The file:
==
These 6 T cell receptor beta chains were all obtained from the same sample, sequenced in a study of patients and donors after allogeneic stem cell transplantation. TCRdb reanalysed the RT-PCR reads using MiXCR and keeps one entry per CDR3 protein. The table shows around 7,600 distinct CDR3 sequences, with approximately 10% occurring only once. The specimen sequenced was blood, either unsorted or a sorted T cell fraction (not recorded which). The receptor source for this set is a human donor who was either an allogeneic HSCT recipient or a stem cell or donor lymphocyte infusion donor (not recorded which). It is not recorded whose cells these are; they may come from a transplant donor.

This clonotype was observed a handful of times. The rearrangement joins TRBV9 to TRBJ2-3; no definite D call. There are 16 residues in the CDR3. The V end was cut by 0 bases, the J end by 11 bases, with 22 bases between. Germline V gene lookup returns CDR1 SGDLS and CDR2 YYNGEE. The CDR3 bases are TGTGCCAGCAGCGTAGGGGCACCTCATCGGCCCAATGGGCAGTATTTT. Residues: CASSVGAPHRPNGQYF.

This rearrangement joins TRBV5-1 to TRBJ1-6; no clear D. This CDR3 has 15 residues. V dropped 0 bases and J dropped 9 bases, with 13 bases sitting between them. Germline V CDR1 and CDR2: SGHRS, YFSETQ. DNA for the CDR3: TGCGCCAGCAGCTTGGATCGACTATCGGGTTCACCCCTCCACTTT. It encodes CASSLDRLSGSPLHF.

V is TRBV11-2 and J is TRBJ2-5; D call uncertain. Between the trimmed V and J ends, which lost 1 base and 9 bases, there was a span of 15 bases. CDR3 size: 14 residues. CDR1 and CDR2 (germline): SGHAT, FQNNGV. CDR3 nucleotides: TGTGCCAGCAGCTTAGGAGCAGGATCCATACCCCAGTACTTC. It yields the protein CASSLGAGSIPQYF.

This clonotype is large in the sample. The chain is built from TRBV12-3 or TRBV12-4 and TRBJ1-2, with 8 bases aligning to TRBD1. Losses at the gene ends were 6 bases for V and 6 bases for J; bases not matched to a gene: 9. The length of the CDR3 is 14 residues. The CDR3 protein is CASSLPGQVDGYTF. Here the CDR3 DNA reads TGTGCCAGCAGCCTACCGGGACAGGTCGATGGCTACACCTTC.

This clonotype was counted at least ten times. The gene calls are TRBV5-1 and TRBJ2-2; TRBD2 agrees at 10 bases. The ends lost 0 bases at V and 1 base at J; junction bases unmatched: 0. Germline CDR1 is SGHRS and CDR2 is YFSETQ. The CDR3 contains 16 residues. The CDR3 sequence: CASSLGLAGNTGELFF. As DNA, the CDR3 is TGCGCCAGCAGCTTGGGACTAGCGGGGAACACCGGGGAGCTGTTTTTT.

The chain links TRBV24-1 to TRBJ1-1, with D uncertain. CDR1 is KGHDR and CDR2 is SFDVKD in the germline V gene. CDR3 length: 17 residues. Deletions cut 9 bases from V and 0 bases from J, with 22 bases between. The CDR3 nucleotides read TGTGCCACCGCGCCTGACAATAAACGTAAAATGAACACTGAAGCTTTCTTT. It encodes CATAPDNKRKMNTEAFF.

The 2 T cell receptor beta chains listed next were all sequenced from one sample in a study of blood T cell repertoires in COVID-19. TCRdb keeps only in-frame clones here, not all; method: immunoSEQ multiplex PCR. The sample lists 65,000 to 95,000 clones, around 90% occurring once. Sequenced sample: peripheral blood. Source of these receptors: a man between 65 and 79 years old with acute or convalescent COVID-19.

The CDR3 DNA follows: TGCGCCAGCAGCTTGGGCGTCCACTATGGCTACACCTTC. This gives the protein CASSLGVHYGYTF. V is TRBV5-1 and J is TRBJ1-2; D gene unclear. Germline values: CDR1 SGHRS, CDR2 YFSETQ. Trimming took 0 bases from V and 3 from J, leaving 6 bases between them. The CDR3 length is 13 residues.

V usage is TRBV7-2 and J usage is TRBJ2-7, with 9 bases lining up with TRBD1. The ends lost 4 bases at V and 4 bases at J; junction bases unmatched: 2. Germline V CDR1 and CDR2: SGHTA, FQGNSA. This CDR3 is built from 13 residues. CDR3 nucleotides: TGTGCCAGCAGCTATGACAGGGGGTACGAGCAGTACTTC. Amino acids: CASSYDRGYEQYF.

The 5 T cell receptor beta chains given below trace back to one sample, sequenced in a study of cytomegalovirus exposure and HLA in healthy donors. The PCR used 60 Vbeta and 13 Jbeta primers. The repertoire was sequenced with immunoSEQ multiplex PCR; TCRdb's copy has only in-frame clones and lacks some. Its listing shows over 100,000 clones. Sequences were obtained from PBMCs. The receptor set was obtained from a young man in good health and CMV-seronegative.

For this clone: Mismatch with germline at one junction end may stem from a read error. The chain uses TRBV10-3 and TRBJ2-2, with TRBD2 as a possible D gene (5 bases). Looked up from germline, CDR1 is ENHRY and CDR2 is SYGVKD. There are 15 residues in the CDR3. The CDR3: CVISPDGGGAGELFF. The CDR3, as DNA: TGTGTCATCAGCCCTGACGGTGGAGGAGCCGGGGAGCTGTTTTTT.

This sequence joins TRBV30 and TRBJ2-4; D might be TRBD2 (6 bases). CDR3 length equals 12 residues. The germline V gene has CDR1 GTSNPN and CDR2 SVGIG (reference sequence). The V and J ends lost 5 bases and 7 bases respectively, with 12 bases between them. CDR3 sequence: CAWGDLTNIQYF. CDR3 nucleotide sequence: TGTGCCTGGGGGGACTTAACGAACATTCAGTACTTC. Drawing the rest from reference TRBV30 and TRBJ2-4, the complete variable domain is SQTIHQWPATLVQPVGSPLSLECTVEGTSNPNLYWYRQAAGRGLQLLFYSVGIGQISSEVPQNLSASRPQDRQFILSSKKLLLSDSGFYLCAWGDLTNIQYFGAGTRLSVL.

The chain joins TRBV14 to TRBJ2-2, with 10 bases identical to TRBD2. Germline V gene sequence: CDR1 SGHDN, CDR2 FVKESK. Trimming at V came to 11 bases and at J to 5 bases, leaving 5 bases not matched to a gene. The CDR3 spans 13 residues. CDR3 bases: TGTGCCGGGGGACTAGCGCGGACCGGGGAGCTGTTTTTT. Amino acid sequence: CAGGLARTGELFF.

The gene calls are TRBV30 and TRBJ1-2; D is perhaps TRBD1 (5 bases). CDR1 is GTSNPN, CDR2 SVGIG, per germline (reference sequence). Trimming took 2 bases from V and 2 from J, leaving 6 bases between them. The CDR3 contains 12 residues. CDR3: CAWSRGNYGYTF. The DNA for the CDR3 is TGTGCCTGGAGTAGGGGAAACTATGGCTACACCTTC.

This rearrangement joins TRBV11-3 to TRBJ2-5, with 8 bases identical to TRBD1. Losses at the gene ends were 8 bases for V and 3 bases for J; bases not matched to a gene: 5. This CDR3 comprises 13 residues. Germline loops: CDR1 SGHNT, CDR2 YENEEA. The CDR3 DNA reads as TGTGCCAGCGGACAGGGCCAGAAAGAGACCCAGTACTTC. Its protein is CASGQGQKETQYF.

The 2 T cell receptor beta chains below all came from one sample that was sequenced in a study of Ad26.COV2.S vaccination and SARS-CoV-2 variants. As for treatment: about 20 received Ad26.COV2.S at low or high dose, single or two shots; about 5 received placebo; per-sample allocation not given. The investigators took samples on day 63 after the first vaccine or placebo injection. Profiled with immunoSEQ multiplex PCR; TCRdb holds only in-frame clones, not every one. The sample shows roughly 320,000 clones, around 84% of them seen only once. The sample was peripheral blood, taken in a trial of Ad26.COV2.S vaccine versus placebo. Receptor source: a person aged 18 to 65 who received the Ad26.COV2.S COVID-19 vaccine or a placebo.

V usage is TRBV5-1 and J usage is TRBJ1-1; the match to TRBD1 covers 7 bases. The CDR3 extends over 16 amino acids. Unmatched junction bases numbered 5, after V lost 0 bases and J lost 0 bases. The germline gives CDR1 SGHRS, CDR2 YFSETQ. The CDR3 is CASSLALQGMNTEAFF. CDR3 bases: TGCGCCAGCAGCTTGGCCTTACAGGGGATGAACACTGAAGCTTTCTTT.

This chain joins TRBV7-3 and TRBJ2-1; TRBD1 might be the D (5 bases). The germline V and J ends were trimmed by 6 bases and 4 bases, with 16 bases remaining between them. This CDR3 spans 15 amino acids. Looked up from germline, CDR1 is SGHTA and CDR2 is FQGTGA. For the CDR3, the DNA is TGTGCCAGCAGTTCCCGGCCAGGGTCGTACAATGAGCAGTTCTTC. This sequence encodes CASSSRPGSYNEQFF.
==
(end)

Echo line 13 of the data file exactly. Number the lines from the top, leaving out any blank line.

This sequence joins TRBV30 and TRBJ2-4; D might be TRBD2 (6 bases). CDR3 length equals 12 residues. The germline V gene has CDR1 GTSNPN and CDR2 SVGIG (reference sequence). The V and J ends lost 5 bases and 7 bases respectively, with 12 bases between them. CDR3 sequence: CAWGDLTNIQYF. CDR3 nucleotide sequence: TGTGCCTGGGGGGACTTAACGAACATTCAGTACTTC. Drawing the rest from reference TRBV30 and TRBJ2-4, the complete variable domain is SQTIHQWPATLVQPVGSPLSLECTVEGTSNPNLYWYRQAAGRGLQLLFYSVGIGQISSEVPQNLSASRPQDRQFILSSKKLLLSDSGFYLCAWGDLTNIQYFGAGTRLSVL.